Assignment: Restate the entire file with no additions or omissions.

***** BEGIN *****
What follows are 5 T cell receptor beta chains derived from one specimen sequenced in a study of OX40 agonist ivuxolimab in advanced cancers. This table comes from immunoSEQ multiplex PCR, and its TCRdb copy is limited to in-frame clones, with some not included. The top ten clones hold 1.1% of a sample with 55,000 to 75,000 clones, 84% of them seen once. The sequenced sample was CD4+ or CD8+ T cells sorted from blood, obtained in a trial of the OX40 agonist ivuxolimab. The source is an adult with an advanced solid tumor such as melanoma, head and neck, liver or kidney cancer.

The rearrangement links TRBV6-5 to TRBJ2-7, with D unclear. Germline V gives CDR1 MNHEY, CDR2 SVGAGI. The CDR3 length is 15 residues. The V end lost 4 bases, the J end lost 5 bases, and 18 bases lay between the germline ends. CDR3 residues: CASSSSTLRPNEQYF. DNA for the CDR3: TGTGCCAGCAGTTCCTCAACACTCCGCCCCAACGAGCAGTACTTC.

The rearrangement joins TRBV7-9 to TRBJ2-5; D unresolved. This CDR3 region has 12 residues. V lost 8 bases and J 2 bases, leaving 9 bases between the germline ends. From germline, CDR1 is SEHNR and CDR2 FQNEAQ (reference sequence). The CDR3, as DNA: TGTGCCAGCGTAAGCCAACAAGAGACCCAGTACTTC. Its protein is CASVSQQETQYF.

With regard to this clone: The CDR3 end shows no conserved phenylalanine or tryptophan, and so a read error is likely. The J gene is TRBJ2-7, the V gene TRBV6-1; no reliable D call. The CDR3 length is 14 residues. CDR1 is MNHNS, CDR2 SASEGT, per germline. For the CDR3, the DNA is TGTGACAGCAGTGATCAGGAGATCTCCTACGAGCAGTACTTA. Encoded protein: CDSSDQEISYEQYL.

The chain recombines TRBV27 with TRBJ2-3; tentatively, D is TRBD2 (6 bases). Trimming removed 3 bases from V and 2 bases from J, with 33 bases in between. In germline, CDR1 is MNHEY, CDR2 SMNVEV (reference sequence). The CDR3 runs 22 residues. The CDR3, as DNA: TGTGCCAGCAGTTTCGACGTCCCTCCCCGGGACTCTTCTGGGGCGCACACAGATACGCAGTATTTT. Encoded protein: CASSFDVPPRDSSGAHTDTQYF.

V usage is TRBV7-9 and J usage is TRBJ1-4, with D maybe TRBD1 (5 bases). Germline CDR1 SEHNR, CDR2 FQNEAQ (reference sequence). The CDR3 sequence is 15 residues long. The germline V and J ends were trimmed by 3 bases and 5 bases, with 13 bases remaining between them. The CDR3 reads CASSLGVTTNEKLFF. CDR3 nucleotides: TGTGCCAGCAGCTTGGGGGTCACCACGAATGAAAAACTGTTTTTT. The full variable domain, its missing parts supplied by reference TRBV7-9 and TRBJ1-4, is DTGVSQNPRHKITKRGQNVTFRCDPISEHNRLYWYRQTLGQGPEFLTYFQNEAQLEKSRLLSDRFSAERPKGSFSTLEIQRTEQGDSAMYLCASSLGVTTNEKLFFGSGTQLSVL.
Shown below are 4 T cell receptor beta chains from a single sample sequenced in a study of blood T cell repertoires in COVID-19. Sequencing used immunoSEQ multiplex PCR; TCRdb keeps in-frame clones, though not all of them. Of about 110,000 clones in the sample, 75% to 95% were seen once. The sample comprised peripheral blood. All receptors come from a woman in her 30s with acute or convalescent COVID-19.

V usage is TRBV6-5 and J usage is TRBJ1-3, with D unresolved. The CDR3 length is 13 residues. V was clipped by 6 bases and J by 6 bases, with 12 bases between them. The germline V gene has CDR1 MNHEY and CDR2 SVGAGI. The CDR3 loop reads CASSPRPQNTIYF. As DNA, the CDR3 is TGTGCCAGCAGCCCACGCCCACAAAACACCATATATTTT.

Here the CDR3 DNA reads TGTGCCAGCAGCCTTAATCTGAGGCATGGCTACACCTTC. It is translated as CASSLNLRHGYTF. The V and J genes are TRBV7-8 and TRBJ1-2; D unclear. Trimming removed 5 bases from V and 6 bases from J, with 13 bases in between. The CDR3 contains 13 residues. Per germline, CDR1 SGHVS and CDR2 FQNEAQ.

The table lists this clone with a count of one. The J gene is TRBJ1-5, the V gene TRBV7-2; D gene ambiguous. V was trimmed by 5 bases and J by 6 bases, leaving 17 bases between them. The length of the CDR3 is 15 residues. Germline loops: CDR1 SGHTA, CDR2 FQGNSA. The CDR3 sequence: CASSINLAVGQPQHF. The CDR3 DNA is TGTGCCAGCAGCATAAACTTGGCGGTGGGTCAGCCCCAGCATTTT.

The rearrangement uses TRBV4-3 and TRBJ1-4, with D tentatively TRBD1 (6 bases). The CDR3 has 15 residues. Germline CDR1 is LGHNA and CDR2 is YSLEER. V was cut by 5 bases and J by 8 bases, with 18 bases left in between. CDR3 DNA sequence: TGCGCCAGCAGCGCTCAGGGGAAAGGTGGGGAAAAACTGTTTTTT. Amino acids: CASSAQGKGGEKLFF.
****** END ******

What follows are 5 T cell receptor beta chains derived from one specimen sequenced in a study of OX40 agonist ivuxolimab in advanced cancers. This table comes from immunoSEQ multiplex PCR, and its TCRdb copy is limited to in-frame clones, with some not included. The top ten clones hold 1.1% of a sample with 55,000 to 75,000 clones, 84% of them seen once. The sequenced sample was CD4+ or CD8+ T cells sorted from blood, obtained in a trial of the OX40 agonist ivuxolimab. The source is an adult with an advanced solid tumor such as melanoma, head and neck, liver or kidney cancer.

The rearrangement links TRBV6-5 to TRBJ2-7, with D unclear. Germline V gives CDR1 MNHEY, CDR2 SVGAGI. The CDR3 length is 15 residues. The V end lost 4 bases, the J end lost 5 bases, and 18 bases lay between the germline ends. CDR3 residues: CASSSSTLRPNEQYF. DNA for the CDR3: TGTGCCAGCAGTTCCTCAACACTCCGCCCCAACGAGCAGTACTTC.

The rearrangement joins TRBV7-9 to TRBJ2-5; D unresolved. This CDR3 region has 12 residues. V lost 8 bases and J 2 bases, leaving 9 bases between the germline ends. From germline, CDR1 is SEHNR and CDR2 FQNEAQ (reference sequence). The CDR3, as DNA: TGTGCCAGCGTAAGCCAACAAGAGACCCAGTACTTC. Its protein is CASVSQQETQYF.

With regard to this clone: The CDR3 end shows no conserved phenylalanine or tryptophan, and so a read error is likely. The J gene is TRBJ2-7, the V gene TRBV6-1; no reliable D call. The CDR3 length is 14 residues. CDR1 is MNHNS, CDR2 SASEGT, per germline. For the CDR3, the DNA is TGTGACAGCAGTGATCAGGAGATCTCCTACGAGCAGTACTTA. Encoded protein: CDSSDQEISYEQYL.

The chain recombines TRBV27 with TRBJ2-3; tentatively, D is TRBD2 (6 bases). Trimming removed 3 bases from V and 2 bases from J, with 33 bases in between. In germline, CDR1 is MNHEY, CDR2 SMNVEV (reference sequence). The CDR3 runs 22 residues. The CDR3, as DNA: TGTGCCAGCAGTTTCGACGTCCCTCCCCGGGACTCTTCTGGGGCGCACACAGATACGCAGTATTTT. Encoded protein: CASSFDVPPRDSSGAHTDTQYF.

V usage is TRBV7-9 and J usage is TRBJ1-4, with D maybe TRBD1 (5 bases). Germline CDR1 SEHNR, CDR2 FQNEAQ (reference sequence). The CDR3 sequence is 15 residues long. The germline V and J ends were trimmed by 3 bases and 5 bases, with 13 bases remaining between them. The CDR3 reads CASSLGVTTNEKLFF. CDR3 nucleotides: TGTGCCAGCAGCTTGGGGGTCACCACGAATGAAAAACTGTTTTTT. The full variable domain, its missing parts supplied by reference TRBV7-9 and TRBJ1-4, is DTGVSQNPRHKITKRGQNVTFRCDPISEHNRLYWYRQTLGQGPEFLTYFQNEAQLEKSRLLSDRFSAERPKGSFSTLEIQRTEQGDSAMYLCASSLGVTTNEKLFFGSGTQLSVL.
Shown below are 4 T cell receptor beta chains from a single sample sequenced in a study of blood T cell repertoires in COVID-19. Sequencing used immunoSEQ multiplex PCR; TCRdb keeps in-frame clones, though not all of them. Of about 110,000 clones in the sample, 75% to 95% were seen once. The sample comprised peripheral blood. All receptors come from a woman in her 30s with acute or convalescent COVID-19.

V usage is TRBV6-5 and J usage is TRBJ1-3, with D unresolved. The CDR3 length is 13 residues. V was clipped by 6 bases and J by 6 bases, with 12 bases between them. The germline V gene has CDR1 MNHEY and CDR2 SVGAGI. The CDR3 loop reads CASSPRPQNTIYF. As DNA, the CDR3 is TGTGCCAGCAGCCCACGCCCACAAAACACCATATATTTT.

Here the CDR3 DNA reads TGTGCCAGCAGCCTTAATCTGAGGCATGGCTACACCTTC. It is translated as CASSLNLRHGYTF. The V and J genes are TRBV7-8 and TRBJ1-2; D unclear. Trimming removed 5 bases from V and 6 bases from J, with 13 bases in between. The CDR3 contains 13 residues. Per germline, CDR1 SGHVS and CDR2 FQNEAQ.

The table lists this clone with a count of one. The J gene is TRBJ1-5, the V gene TRBV7-2; D gene ambiguous. V was trimmed by 5 bases and J by 6 bases, leaving 17 bases between them. The length of the CDR3 is 15 residues. Germline loops: CDR1 SGHTA, CDR2 FQGNSA. The CDR3 sequence: CASSINLAVGQPQHF. The CDR3 DNA is TGTGCCAGCAGCATAAACTTGGCGGTGGGTCAGCCCCAGCATTTT.

The rearrangement uses TRBV4-3 and TRBJ1-4, with D tentatively TRBD1 (6 bases). The CDR3 has 15 residues. Germline CDR1 is LGHNA and CDR2 is YSLEER. V was cut by 5 bases and J by 8 bases, with 18 bases left in between. CDR3 DNA sequence: TGCGCCAGCAGCGCTCAGGGGAAAGGTGGGGAAAAACTGTTTTTT. Amino acids: CASSAQGKGGEKLFF.